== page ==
Amazon’s Kindle graces its users with free e-books ranging from classics to mysteries. Curating the best e-books concerning art, photography, philosophy, and classics, this list will give you something to think about on your train ride home.

Classics

Starting with the classics, we all heard but never read James Joyce’s Ulysses. One of the alleged modernist kings of the English language, Joyce broke through with Ulysses in 1922. Joyce employs a stream of consciousness technique into his written pros. This technique mimics the process of day-to-day thinking during the emergence of psychology. He also develops characters in a more realistic, common manner and plays with language and structure. Joyce’s voice provides a post-war account of thinking in writing that separates it from movements of the past.

James Joyce

Next, Kakuzo Okakura’s The Book of Tea consolidates the history of the Japanese tea ceremony. The ceremony as an art holds itself in the wabi-sabi (beauty in imperfection) standard in architecture, gesture, and relationships. Okakura highlights upon what ties the tea ceremony so close to Japanese culture and religion, and how it reflects itself in Japanese aesthetics and customs as a whole.

Art

Exploring what distinguishes the artistic from scientific art, Harold Speed’s The Practice and Science of Drawing speaks not only to those who draw, but to those who demand a new, fresh perspective on composition, color, and form. With lessons and examples on lines, contrast, and planning, readers are able to identify ways of illustrating the central points in a piece of art in a deconstructed, artistic process. Also great for self-teaching and art school refreshing.

Transverse Line by Wassily Kandinsky, 1911.

One of the abstract movement’s topmost beloved Russian painter and art theorist, Wassily Kandinsky wrote Concerning the Spiritual in Art in 1911. Written as abstract as his paintings are, Kandinsky breaks down his artistic approach. His prose is impenetrable and historical relating to his thoughts on life and politics. Expanding on his opinions and attitudes on what art is and the point of symbolism, Kandinsky considers what it means to create abstract art during his time.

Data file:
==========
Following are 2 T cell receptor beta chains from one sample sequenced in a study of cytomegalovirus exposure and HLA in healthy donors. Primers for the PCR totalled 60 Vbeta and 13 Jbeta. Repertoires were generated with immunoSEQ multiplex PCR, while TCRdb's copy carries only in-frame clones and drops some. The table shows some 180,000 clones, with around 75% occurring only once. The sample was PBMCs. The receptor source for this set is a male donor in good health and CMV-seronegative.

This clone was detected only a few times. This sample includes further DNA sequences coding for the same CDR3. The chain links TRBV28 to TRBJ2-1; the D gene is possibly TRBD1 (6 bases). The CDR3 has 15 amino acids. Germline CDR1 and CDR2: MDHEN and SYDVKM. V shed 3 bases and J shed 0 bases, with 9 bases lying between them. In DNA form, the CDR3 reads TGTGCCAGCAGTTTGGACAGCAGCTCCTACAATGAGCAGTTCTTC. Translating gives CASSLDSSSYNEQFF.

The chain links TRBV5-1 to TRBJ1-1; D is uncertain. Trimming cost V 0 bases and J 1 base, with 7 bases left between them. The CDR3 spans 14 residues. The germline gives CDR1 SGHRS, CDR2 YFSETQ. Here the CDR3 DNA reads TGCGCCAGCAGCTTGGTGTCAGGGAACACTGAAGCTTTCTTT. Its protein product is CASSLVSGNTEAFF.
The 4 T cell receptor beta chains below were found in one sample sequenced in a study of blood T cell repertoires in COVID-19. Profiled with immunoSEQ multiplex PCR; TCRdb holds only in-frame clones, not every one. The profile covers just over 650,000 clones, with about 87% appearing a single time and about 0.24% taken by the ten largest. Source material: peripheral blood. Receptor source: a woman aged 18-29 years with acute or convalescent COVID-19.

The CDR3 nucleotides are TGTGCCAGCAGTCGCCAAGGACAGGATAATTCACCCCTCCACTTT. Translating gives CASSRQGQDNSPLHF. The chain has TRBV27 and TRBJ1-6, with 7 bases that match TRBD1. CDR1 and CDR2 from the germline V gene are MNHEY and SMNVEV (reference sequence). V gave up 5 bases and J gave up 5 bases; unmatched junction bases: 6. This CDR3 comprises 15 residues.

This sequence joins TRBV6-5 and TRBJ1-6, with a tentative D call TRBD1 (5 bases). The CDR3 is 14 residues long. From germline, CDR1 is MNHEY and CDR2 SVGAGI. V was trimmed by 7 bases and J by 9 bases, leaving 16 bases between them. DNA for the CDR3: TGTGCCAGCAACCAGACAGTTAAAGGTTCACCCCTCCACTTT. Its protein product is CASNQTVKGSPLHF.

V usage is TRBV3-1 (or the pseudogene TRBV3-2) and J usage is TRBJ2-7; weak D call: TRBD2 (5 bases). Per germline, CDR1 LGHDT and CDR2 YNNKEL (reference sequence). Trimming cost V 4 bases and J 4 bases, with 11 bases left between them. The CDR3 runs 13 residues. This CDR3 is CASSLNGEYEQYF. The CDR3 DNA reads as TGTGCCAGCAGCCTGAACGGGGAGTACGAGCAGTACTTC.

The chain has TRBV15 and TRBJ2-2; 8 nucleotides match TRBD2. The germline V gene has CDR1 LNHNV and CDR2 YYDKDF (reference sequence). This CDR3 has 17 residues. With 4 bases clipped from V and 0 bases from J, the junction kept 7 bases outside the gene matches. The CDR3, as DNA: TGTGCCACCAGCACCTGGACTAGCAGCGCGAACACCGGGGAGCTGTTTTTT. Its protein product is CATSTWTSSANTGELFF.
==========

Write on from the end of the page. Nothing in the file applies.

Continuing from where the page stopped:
Photography

Kindle offers a free Photography 101 reference book titled Jump-Start Your Photography in 30 Minutes by Raymond Salisbury. If you’re starting out with photography and you need a book on just the basics, this digital photography reference is a great place to start. From camera and lens types to exposure and composition, amateur photographers or photographers looking for a refresh will find this a useful source.

Kindle also offers a book on the history of photography from a standpoint of 19th-century photo science. The history of photography is laid out by Henry Hunt Snelling, entitled, History and Practice of the Art of Photography. Snelling offers insight and background on photography as an art to both aspiring photographers and hobbyists alike.

“Union Square, New York City” by Henry Hunt Snelling (artnet.com)

Philosophy

With so many philosophy books in circulation, it’s important to start with the basics. A Critical History of Greek Philosophy by Walter Terence Stace consolidates what makes Greek philosophy so special in a clear and distinct language. As the ancient foundation in both modern and contemporary philosophy, it is extremely useful. Even to the passing philosophy reader, Stace traces Greek philosophy’s roots in law, logic, and reason throughout the centuries.

Modern philosophy’s greatest philosophers most influential in the late 19th-century, Friedrich Wilhelm Nietzche explores the future of Christianity during his time. In The Antichristalthough assumed to be a direct scorn to Christianity, Nietzche does just the opposite. Analyzing the roots of Christianity, Nietzche compares it to those in practice in his day. He develops questions surrounding the desire to destroy everything (his nihilism), what it means to have faith, skepticism existing in all intellects, and the desire to be Godlike. Nietzche explores these questions with passion and earnest thought affecting the future of philosophy and life to come.